Digitization and smaller electronics affect the battlefield in a number of ways. In the area of air defense, it has become possible to make small radars quite powerful, while also connecting them in networks that can provide a combined picture of a broader area. The result is a system that makes short-range assets like shoulder-fired antiaircraft missiles far more effective. If careful attention is paid to integration issues, these systems can serve singly as quickly-deployable initial protection for key sites, be combined to extend coverage over a local region, or serve as a form of local distributed backup to guide larger and more advanced missiles if higher-echelon radars are knocked out.
Their usefulness even extends beyond enemy forces. One of the toughest problems involved in coalition warfare is ensuring that simple misunderstandings or lack of a common picture doesn’t lead to “friendly fire” tragedies. A deployable local air control system can minimize those odds.
Britain’s Land Environment Air Picture Provision (LEAPP) program is GBP 100 million contract with Lockheed Martin UK INSYS designed to address these needs, and provide ground forces with a detailed local picture of activity in the air…
“On average, existing CH-53E aircraft are more than 15 years old, have over 3,000 flight hours under tough conditions, and are becoming more and more of a maintenance challenge with a 44:1 maintenance man-hours:flight hours ratio. Not to mention the resulting $20,000 per flight-hour cost ratio. According to Jane’s Defense Weekly, a 1999 analysis showed that the existing fleet has a service life of 6,120 flight hours, based on fatigue at the point where the tail folds. Currently, the USMC expects the existing fleet will start to reach this point in 2011, at a rate of 15 aircraft per year.”
That kind of maintenance time can create a downward spiral as work backlogs delay maintenance, which increases the number of off-duty helicopters, which forces the Navy to run existing helicopters harder, which means they need maintenance more quickly. Airframe fatigue issues will be tricky and unpredictable, as experience with the USAF’s F-15 fleet demonstrates. On the maintenance front, however, Defense News reports that the US Navy is undertaking a $150 million engine upgrade involving titanium nitride-coated blades on helicopter engine compressors. TiN is already used on USMC CH-46 Sea Knights and British Lynx helicopters, among others, to help cope with the sandblasting these components receive in desert operations. The goal is to improve the “time on wing” from 350 hours to 1,100 hours, and time between full overhauls from 2,400 to 3,200 hours, resulting in an estimated savings of $22 million per year. They’re already part way there. About half of the fleet’s 3-engine CH-53Es Super Stallion mainstays, older twin-engine CH-53Ds, and MH-53E Sea Dragon minehunters have been upgraded, and “average time on wing” has risen to about 665 hours. See the full Gannett Navy Times report.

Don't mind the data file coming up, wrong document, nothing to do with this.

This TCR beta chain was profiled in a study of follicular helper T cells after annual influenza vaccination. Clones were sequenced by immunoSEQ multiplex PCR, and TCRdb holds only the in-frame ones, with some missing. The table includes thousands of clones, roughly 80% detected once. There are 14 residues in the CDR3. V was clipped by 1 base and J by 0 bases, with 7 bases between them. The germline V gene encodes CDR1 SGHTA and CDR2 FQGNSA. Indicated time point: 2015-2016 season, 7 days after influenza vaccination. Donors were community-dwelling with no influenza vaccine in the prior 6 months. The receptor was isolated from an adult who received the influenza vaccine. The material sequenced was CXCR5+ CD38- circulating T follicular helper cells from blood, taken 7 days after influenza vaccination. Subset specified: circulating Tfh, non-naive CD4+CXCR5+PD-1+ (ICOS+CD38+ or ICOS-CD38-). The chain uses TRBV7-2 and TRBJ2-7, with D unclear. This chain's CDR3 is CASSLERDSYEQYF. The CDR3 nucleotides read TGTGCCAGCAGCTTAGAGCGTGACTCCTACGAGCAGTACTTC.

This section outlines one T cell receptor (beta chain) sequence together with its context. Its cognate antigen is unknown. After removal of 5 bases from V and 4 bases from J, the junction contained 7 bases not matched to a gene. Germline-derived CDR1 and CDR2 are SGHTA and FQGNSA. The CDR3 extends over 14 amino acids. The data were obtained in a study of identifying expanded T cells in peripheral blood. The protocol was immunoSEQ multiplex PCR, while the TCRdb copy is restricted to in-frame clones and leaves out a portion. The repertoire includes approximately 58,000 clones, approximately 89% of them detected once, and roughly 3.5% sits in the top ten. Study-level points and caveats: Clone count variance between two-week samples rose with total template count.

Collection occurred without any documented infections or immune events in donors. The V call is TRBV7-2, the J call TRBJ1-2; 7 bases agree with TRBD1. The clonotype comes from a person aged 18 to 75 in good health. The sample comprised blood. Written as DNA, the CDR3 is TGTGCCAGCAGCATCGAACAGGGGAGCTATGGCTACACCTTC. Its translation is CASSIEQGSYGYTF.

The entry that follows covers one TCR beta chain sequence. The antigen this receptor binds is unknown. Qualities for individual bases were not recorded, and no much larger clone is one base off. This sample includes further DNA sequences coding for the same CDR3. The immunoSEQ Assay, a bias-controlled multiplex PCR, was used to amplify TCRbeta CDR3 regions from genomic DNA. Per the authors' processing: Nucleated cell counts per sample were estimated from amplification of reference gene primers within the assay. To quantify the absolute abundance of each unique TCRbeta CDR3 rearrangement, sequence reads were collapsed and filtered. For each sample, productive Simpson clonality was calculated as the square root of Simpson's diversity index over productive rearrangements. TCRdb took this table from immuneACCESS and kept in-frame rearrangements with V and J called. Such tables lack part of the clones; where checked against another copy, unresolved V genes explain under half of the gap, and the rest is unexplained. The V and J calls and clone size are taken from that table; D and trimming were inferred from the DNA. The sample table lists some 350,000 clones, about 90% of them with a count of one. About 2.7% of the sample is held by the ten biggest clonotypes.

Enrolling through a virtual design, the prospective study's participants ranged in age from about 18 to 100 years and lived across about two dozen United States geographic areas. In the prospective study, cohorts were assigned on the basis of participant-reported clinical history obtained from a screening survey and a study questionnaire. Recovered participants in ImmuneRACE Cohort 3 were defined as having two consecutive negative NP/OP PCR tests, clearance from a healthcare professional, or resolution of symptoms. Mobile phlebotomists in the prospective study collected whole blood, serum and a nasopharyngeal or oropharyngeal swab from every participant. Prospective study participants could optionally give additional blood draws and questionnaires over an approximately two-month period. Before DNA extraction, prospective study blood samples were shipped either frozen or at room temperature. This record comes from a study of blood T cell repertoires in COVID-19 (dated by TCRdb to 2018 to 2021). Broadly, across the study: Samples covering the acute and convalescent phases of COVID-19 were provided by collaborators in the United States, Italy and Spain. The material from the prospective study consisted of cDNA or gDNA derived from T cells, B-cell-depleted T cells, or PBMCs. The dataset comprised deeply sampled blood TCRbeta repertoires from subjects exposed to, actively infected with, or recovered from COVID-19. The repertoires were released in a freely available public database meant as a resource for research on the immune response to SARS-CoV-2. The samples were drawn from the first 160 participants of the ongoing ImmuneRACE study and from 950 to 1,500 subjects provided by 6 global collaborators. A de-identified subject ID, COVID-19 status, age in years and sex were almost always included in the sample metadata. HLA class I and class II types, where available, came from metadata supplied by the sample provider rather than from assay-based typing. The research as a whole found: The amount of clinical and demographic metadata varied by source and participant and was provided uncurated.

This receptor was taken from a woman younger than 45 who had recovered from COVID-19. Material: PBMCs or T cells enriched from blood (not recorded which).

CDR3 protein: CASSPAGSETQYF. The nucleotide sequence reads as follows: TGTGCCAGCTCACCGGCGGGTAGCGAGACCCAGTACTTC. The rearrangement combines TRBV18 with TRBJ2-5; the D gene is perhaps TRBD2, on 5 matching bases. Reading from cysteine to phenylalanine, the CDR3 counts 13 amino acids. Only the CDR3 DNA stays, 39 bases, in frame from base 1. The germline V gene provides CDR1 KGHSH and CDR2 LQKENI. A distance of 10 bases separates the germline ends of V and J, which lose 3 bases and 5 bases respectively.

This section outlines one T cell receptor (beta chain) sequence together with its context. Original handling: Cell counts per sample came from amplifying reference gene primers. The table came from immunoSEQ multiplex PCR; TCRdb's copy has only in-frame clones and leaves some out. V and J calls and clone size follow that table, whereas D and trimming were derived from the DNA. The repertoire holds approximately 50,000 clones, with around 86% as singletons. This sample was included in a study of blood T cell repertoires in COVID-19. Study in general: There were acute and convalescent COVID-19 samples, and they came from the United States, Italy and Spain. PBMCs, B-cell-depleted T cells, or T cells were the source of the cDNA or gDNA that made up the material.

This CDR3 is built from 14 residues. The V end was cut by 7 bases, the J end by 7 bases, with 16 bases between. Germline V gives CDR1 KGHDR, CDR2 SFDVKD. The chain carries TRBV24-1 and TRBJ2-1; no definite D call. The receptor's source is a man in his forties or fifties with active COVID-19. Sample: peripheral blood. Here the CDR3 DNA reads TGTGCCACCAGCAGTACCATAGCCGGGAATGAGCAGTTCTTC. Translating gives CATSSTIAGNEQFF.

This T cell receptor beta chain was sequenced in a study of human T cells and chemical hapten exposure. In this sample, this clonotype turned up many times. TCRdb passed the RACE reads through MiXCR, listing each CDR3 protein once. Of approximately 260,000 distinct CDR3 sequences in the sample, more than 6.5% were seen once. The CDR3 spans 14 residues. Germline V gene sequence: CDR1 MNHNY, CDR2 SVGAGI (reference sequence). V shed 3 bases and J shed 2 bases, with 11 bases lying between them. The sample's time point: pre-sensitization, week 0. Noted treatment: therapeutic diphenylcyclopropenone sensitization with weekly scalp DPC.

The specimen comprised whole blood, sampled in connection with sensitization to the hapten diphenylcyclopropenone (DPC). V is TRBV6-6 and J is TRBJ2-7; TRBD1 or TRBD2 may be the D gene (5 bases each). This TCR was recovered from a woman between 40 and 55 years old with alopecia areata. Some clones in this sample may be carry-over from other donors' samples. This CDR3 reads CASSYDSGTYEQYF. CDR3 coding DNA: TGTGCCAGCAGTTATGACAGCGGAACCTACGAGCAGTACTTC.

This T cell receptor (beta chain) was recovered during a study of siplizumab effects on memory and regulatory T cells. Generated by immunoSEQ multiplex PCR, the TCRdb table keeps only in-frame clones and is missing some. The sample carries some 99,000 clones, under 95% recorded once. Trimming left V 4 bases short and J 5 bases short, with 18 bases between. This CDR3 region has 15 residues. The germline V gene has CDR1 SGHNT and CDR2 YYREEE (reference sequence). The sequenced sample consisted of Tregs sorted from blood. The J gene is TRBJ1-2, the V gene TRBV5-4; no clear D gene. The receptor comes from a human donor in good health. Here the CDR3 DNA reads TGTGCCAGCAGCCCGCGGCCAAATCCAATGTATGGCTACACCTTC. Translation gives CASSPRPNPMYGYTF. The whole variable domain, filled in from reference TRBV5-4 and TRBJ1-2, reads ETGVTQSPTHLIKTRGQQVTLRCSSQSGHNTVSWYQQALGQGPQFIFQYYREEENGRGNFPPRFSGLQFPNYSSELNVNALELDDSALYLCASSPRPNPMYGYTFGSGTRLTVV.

The Franco-Italian FREMM (FREgate Multi Mission or FREgata Multi Missione) program is designed to create an affordable and somewhat flexible naval combatant that offers good to very good performance in the 3 key fleet roles of anti-submarine warfare (ASW), ship to ship combat, and fleet defense. Each ship will be produced in 1 of 3 variants will tip this common package toward further specialization, offering excellent performance in the ASW, land attack, or air defense roles. A DDG-51 Arleigh Burke Class AEGIS destroyer can already perform all of these roles at a top-tier level, but they weigh 8,350t/9,200 tons and cost about $1.1 billion each, even after a production run of over 60 ships. In contrast, FREMM is a European project that aims to offer less all-around performance in a 5,800t hull, while including design advances like greater stealth, and Herakles/ Empar electronically scanned radars whose multiple-beam capabilities offer a potent defense against saturation attacks from supersonic missiles. All for a target price around EUR 350-450 million (currently about $525-675 million) per ship.
So far, anticipated orders sit at 28 ships: (17 France, 10 Italy, 1 Morocco), but export sales are more than possible as the FREMM consortium of DCNS, Finmeccanica, and Fincantieri goes head to head with other French (DCNS Lafayette Class variants), Spanish (Navantia’s AEGIS frigates), and Russian offerings in the global defense market. First, however, they must secure the expected orders from their home countries.
Italy provided some moments of high drama for the program in 2005, though they eventually managed to finesse their way out of the 2005 drama, ordering its first 2 frigates. A repeat seemed likely in 2007-2008, and a similar escape was used as Italy raised its order to 6 ships. Now a supplementary contract to Thales evokes an interesting comment regarding Australia…